Lesions Arising in the Setting of Autoimmune Metaplastic Atrophic Gastritis (AMAG) in an Urban Tertiary Care Setting
JY Park, T Cornish, D Lam-Himlin, C Shi, E Montgomery. Johns Hopkins Hospital, Baltimore, MD
Background: Autoimmune Metaplastic Atrophic Gastritis (AMAG) is an early manifestation of pernicious anemia, preceding the hematological changes of pernicious anemia by years to decades. Autoimmune atrophic gastritis manifests in 1 to 5% of the general population. It has been associated with the development of intestinal metaplasia and neoplastic lesions. Pyloric gland adenoma (PGA) is a newly recognized lesion that is highly associated with AMAG. We investigated the presence of PGA and other lesions arising in the setting of AMAG in our urban tertiary care center.
Design: We searched all non-consultation gastric biopsies from 1988 to 2008 using our laboratory information system and further analyzed the histopathologic features of all cases coded as AMAG. In addition, we further selected cases that had been confirmed as AMAG by immunohistochemical staining (IHC) for the body of the stomach (negative gastrin) and the presence of linear and nodular ECL-cell hyperplasia (chromogranin). All polyps and/or neoplastic lesions from this subset were reviewed.
Results: The gastric biopsies (n=54,814) were from 45.5% male (M) and 54.5% female (F) patients comprising 66.4% white, 23.6% African American (AA) and 10% other (non-white Hispanic, Asian, etc.) patients. Gastritis as a general category accounted for 69.3% of gastric biopsies; AMAG was diagnosed in 619 cases of which 527 cases from 380 patients had confirmatory IHC. Based on these cases, AMAG occurred in 0.7% of biopsies with a 2:1 F:M ratio. It was diagnosed in 0.7% of gastric biopsies from white patients, and in 0.8% of gastric biopsies from AA patients. For white males and females the average age was 68.6 and 63.9, respectively; for AA males and females the average age was 64.6 and 62.6, respectively. A review of polyps and/or other neoplastic lesions showed 147 polyps (107 hyperplastic, 15 inflammatory, 11 gastric adenomas, intestinal type, 11 oxyntic gland pseudopolyps, and 3 PGAs), 9 adenocarcinomas, 3 lymphomas, and 23 carcinoids. One of the PGAs had been previously diagnosed as a gastric hyperplastic polyp with changes indefinite for dysplasia.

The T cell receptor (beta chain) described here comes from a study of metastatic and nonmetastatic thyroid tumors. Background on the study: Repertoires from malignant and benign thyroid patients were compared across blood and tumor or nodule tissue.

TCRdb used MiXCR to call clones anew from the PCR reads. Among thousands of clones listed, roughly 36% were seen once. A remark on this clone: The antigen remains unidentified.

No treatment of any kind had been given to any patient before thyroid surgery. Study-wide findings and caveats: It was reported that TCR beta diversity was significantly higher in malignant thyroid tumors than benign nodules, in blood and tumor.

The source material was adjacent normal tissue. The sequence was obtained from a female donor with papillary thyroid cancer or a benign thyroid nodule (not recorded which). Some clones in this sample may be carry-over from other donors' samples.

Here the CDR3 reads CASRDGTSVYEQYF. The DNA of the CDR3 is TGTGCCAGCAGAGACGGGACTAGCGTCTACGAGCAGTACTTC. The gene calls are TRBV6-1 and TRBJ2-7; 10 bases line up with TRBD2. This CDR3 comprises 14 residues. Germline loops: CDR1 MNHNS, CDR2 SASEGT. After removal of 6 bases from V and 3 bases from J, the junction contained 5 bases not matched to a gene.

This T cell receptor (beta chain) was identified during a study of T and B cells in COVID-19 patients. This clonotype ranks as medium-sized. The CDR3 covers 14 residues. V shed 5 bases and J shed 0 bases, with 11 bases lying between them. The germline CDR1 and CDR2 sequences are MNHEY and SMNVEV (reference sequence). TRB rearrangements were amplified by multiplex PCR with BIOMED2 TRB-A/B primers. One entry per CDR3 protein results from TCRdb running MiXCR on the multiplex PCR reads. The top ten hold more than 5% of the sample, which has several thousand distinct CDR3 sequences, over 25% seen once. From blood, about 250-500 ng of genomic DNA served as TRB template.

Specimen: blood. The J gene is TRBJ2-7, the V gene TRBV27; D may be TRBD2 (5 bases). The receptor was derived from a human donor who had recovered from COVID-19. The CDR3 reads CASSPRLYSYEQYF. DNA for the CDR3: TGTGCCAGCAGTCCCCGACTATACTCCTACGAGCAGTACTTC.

Conclusions: Consistent with recent epidemiologic surveys of pernicious anemia, the histopathologic diagnosis of AMAG occurs with similar frequency in AA and white patients. The review of prior cases has revealed a single case of PGA that was not previously recognized. Although PGA is strongly associated with AMAG, the current investigation reveals that even in the setting of AMAG, PGA is a rare entity.
Monday, March 22, 2010 1:00 PM
Poster Session II # 74, Monday Afternoon